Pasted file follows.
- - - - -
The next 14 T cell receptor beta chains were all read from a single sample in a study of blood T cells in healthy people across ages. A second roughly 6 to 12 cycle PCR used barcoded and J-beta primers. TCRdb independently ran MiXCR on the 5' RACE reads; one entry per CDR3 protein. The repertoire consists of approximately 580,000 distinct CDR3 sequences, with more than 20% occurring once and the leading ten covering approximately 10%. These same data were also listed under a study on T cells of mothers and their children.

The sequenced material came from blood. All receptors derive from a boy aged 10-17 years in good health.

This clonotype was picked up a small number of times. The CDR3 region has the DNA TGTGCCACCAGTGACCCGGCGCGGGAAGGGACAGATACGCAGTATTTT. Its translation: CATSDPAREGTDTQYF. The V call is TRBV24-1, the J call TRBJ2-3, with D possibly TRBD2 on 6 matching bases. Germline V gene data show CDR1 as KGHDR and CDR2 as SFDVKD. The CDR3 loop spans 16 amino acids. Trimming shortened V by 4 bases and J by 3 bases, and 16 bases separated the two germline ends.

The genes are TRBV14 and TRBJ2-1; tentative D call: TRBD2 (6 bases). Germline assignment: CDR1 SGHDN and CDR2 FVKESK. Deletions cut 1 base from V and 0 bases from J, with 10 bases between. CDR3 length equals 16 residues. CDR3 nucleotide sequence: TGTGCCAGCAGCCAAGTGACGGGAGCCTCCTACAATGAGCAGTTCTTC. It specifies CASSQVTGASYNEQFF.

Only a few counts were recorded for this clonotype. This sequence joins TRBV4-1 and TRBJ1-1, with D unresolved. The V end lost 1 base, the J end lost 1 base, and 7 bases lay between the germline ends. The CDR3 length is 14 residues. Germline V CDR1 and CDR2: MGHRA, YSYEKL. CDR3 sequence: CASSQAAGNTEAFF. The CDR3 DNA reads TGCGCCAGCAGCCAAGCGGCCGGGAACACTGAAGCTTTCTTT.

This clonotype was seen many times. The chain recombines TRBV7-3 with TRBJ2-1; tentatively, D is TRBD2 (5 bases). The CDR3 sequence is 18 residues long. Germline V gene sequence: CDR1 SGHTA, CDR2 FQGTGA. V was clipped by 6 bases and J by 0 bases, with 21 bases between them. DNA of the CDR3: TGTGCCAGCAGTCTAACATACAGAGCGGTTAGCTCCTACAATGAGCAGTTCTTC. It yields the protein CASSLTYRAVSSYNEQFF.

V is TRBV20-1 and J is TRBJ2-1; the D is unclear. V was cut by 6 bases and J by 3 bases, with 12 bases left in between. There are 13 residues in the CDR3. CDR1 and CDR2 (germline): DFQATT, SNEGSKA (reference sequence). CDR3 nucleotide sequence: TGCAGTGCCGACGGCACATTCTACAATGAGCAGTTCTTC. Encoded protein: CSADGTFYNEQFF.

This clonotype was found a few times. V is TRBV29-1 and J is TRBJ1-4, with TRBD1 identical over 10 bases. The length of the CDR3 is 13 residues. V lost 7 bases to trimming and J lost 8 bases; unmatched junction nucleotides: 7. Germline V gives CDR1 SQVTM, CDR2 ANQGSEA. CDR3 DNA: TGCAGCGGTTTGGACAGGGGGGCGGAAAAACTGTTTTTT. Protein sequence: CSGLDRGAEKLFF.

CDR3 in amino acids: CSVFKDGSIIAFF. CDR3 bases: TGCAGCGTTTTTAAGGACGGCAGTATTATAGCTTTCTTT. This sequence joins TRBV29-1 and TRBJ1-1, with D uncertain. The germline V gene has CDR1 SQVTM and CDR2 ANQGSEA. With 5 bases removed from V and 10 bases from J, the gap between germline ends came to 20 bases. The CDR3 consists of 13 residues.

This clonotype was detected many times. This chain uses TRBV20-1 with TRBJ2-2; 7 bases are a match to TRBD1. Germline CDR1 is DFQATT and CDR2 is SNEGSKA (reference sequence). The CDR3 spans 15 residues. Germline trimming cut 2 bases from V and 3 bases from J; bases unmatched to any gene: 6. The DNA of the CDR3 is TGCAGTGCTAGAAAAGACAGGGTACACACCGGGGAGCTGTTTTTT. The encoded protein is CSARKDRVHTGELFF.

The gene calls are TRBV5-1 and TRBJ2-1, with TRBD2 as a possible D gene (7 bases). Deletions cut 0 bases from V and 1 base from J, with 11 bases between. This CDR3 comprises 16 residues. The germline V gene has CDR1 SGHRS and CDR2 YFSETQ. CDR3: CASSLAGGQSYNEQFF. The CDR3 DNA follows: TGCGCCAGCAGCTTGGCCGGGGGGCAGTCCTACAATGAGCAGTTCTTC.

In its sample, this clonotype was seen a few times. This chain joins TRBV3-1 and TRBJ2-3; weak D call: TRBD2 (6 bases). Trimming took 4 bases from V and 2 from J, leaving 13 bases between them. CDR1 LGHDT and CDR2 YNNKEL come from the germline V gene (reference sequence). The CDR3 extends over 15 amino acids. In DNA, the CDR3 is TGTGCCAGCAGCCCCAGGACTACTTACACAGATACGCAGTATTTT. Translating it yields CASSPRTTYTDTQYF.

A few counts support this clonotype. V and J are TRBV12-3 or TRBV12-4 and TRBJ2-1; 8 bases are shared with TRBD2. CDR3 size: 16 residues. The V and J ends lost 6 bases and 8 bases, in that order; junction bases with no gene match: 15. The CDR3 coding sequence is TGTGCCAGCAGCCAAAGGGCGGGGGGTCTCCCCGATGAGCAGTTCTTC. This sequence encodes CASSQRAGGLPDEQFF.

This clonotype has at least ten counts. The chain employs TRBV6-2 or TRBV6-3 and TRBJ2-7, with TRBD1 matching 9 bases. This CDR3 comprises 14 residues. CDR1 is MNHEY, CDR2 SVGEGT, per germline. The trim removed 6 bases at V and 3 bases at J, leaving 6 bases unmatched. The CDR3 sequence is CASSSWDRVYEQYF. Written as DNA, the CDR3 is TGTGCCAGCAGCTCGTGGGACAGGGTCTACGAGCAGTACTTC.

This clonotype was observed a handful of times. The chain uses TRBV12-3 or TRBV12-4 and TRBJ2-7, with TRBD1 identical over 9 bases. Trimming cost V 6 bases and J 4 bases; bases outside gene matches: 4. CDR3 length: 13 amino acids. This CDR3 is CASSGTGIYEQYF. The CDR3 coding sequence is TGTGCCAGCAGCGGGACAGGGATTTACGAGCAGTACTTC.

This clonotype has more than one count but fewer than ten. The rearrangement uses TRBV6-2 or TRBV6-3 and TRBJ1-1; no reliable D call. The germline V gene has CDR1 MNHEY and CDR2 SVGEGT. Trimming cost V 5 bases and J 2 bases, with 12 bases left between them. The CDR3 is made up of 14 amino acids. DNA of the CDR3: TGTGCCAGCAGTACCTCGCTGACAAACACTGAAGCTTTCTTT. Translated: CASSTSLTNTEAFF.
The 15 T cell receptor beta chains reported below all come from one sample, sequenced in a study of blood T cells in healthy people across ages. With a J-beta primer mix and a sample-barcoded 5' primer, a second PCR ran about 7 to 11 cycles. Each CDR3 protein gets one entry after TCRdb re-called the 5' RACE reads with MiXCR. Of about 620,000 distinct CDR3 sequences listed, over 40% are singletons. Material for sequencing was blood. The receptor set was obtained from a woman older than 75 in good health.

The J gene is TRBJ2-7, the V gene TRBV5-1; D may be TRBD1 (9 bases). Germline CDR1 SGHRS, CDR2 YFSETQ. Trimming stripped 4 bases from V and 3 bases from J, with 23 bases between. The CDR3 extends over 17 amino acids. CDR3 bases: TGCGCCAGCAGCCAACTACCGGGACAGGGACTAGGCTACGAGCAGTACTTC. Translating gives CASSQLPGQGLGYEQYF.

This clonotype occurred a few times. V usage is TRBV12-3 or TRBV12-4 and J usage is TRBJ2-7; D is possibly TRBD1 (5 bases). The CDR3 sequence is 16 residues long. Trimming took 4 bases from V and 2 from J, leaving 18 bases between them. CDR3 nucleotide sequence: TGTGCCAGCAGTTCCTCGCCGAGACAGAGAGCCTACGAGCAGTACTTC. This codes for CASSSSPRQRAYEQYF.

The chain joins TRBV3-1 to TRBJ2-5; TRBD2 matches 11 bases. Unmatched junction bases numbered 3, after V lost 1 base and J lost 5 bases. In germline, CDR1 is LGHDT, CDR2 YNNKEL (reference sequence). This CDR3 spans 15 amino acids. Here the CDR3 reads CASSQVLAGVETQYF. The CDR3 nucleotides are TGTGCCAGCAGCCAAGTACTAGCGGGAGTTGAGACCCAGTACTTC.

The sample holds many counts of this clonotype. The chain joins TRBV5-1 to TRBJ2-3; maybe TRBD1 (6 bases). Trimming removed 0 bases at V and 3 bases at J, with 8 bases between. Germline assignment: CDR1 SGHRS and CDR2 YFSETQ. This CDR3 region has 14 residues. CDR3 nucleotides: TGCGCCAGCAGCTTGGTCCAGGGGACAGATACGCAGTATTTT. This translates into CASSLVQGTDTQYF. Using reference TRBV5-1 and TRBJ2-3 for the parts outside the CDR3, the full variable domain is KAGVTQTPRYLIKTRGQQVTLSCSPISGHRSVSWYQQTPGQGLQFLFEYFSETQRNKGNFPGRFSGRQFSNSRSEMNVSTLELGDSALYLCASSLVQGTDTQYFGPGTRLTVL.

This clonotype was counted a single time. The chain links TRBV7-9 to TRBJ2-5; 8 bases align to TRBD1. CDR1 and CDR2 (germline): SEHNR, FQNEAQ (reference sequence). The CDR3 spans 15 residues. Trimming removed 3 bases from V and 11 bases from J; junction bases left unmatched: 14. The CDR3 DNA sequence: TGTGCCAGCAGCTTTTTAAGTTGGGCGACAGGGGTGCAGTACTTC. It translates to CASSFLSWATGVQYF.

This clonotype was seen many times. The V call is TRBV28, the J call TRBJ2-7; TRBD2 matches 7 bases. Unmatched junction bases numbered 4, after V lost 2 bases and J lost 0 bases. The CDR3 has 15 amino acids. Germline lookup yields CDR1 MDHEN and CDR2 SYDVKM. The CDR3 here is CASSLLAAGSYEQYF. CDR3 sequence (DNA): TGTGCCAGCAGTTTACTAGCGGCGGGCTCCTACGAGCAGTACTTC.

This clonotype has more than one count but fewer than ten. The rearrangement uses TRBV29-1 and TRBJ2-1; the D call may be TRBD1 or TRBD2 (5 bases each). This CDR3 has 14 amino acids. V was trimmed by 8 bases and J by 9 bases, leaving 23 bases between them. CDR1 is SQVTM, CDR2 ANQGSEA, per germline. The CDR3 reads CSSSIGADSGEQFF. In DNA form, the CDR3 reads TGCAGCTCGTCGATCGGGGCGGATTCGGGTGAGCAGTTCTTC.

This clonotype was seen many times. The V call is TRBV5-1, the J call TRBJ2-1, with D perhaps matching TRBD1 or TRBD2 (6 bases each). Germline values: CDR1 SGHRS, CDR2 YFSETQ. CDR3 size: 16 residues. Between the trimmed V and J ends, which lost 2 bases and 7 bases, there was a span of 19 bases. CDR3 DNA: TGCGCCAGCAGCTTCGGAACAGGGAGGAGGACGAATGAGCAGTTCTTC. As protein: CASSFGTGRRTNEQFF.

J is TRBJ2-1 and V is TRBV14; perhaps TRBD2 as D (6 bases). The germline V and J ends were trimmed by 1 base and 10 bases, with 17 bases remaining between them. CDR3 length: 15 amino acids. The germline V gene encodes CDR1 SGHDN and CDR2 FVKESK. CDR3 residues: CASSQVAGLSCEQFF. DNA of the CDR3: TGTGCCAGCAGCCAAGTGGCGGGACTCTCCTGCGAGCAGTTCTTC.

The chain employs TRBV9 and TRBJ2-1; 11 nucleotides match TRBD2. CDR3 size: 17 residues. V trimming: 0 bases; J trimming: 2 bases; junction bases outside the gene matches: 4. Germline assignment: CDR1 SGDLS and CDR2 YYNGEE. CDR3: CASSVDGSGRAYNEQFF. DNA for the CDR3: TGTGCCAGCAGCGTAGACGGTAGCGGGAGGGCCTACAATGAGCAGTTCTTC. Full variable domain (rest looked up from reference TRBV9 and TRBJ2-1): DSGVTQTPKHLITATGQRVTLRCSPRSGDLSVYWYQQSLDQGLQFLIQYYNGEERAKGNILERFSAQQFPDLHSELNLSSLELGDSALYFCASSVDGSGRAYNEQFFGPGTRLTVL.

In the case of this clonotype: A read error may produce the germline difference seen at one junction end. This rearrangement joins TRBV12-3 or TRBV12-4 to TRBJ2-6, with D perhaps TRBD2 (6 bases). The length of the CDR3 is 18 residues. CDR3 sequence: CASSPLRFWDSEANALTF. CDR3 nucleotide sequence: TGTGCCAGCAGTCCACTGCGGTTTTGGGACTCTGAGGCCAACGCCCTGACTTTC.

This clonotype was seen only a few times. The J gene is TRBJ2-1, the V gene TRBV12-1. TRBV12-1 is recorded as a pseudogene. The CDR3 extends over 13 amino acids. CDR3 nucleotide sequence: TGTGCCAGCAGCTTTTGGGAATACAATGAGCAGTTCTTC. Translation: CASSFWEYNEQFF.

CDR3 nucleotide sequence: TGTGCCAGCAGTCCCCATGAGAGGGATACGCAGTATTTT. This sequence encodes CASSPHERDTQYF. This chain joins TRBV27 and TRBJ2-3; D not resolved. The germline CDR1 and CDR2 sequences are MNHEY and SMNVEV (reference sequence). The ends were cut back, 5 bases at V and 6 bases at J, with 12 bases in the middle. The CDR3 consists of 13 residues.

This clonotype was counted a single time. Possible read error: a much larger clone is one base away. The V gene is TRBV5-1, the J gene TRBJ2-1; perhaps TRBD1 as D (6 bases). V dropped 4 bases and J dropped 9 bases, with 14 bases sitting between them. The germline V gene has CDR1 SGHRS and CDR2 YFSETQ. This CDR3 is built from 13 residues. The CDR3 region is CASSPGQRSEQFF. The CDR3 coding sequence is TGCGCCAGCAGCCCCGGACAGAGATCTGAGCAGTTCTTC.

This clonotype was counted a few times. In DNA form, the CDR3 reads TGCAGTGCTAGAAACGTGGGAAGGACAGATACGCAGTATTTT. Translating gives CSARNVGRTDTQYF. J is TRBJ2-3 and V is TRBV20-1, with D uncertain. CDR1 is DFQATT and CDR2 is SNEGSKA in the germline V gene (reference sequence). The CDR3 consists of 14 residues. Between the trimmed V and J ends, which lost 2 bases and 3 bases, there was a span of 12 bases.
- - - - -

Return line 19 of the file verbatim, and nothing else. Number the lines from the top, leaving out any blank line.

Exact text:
This clonotype occurred a few times. V usage is TRBV12-3 or TRBV12-4 and J usage is TRBJ2-7; D is possibly TRBD1 (5 bases). The CDR3 sequence is 16 residues long. Trimming took 4 bases from V and 2 from J, leaving 18 bases between them. CDR3 nucleotide sequence: TGTGCCAGCAGTTCCTCGCCGAGACAGAGAGCCTACGAGCAGTACTTC. This codes for CASSSSPRQRAYEQYF.